The domination contract


  • Charles W. Mills



Contrato de dominação. Contrato hegemônico. Contrato social.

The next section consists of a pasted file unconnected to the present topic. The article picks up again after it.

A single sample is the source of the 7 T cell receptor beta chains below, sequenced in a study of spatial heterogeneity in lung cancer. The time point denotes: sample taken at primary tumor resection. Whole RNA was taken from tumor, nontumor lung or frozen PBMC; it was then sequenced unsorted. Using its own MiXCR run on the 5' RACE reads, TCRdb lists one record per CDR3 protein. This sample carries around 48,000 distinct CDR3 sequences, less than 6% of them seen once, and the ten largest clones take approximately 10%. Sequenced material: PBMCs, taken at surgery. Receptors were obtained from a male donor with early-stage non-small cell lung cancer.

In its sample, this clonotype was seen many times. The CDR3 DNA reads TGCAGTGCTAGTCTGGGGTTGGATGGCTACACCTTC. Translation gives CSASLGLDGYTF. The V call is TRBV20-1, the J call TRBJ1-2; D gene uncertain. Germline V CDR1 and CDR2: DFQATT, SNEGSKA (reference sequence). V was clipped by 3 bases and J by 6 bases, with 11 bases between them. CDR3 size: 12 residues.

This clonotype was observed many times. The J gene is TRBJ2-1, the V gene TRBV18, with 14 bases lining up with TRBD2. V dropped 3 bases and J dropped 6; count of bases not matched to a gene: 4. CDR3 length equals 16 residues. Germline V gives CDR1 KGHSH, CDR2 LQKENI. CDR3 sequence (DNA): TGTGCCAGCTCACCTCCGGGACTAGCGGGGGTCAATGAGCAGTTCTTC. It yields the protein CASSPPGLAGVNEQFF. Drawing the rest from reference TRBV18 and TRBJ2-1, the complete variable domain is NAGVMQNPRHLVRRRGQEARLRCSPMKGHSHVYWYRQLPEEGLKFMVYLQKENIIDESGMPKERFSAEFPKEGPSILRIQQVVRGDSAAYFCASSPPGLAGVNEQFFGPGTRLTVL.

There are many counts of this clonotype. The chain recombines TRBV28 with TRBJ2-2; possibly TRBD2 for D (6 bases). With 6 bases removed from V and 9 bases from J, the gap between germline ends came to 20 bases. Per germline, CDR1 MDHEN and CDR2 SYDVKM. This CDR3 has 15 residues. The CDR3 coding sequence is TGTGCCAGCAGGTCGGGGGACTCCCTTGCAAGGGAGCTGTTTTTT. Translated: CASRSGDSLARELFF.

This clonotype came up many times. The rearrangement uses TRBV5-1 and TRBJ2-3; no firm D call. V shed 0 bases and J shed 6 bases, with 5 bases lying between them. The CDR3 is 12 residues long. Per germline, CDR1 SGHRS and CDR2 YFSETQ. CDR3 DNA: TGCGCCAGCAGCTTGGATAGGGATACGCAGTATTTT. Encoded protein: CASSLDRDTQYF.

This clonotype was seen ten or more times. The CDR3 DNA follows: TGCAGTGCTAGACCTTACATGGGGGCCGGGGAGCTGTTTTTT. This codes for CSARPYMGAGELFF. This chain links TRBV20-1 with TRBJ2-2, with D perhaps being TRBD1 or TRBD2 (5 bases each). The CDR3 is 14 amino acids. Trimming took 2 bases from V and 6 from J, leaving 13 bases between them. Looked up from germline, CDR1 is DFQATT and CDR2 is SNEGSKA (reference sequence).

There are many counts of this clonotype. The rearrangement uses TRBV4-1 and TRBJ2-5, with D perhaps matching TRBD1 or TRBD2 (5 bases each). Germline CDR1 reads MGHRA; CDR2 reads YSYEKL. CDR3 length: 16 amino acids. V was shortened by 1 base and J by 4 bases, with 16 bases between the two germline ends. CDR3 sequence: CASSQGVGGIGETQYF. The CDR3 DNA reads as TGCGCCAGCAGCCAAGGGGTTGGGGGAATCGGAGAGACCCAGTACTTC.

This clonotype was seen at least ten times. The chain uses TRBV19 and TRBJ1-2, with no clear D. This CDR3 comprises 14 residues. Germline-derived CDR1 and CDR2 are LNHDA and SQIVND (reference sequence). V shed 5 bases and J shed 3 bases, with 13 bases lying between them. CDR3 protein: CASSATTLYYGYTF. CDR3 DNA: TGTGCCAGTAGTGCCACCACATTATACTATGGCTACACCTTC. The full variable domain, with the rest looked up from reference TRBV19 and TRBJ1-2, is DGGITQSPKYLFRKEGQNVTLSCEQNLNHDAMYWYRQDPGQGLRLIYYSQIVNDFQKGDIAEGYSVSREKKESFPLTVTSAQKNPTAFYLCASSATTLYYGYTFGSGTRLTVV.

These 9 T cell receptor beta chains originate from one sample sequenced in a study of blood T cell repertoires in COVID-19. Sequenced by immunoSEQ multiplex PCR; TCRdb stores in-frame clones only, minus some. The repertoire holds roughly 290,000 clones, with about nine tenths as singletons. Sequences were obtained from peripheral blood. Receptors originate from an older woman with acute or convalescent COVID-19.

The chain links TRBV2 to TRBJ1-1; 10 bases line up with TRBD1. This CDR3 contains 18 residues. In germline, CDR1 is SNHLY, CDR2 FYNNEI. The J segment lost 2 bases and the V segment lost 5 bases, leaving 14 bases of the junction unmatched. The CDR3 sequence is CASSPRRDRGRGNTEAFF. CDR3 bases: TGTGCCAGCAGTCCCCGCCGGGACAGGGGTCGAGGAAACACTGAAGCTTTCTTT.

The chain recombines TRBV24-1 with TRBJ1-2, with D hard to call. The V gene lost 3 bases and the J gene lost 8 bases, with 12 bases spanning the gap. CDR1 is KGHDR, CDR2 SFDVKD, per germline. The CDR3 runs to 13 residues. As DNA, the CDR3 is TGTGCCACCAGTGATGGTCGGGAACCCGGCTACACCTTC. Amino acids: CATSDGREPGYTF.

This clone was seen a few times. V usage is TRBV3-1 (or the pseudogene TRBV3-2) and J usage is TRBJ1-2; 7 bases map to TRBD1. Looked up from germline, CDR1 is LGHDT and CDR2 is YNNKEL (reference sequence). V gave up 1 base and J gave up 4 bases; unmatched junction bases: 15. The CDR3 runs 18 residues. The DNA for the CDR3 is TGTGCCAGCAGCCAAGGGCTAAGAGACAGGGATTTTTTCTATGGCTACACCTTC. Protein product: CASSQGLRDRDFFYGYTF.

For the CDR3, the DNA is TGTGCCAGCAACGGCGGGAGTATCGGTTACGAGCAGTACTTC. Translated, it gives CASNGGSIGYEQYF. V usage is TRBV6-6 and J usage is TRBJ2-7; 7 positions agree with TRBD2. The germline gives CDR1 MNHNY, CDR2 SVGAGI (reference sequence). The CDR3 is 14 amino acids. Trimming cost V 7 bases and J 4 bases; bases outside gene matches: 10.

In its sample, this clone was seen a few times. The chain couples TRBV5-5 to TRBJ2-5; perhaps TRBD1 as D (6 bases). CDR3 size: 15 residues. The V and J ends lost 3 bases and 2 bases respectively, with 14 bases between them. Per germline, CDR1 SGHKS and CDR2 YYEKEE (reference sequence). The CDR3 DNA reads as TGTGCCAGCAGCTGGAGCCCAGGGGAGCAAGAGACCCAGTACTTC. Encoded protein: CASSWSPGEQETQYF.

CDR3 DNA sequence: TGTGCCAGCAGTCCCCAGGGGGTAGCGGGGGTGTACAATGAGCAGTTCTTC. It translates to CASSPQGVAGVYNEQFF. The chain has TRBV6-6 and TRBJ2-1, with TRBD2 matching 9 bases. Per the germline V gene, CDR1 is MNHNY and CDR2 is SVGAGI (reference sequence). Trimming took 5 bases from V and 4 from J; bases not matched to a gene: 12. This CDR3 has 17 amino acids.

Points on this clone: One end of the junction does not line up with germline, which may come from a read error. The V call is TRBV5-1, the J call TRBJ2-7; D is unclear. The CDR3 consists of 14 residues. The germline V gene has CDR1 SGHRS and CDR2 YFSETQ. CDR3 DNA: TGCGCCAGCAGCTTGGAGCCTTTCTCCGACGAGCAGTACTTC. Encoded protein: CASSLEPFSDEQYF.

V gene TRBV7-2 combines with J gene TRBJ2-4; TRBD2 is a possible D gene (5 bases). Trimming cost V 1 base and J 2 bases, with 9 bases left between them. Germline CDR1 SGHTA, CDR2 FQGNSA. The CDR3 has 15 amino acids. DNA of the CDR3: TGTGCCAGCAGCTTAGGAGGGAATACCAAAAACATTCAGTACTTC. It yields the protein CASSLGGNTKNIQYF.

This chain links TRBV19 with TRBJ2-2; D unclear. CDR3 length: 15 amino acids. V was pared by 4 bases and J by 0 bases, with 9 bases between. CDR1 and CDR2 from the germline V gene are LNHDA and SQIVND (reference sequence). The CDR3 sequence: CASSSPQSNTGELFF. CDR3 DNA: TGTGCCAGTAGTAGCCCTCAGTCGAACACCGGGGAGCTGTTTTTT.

Carole Pateman’s The Sexual Contract (1988) has become a classic text of second-wave feminism, and is widely and deservedly seen as constituting one of the most important challenges of the last twenty-five years to the frameworks and assumptions of “malestream” political theory. Moreover, its influence is not restricted to gender issues, since it was the inspiration for my own book, The Racial Contract (1997), which has also become quite successful in the parallel, if not as well-established, field of critical race theory. The impact of both books, of course, originates in part from their refusal respectively of “pink” and “black” theoretical ghettoization for a frontal conceptual engagement with a (male, white) intellectual apparatus, social contract theory, that has historically been central to the modern Western political tradition, and which has been spectacularly revived in the past four decades as a result of John Rawls’s A Theory of Justice (1971). Pateman and I are saying that the history of gender and racial subordination requires a rethinking of how we do political theory, that it cannot be a matter of some minor, largely cosmetic changes – a few “she’s” sprinkled in where there were previously only “he’s,” a pro forma (if that much) deploring of the racism of Enlightenment theorists – before continuing basically as before. As such, the goal is a revisioning of the tradition that we both want the white male majority of practitioners in the field to accept and to incorporate into their own work. What, though, is the specific nature of this challenge for contract theory in general, and Rawlsian normative theory in particular? After all, Pateman is generally represented as being quite hostile to the project of trying to retrieve the contract for positive ends. So in this and the next chapter, I want to make a case for generalizing this revisionist version of the contract and turning it to the theorization of gender and racial justice. My claim will be that the concept of a “domination contract” can be fruitfully employed to overturn the misleading framework of assumptions of mainstream social contract theory, thereby better positioning us to tackle the pressing issues of “non-ideal theory” that, far from being marginal, in fact determine the fate of the majority of the population.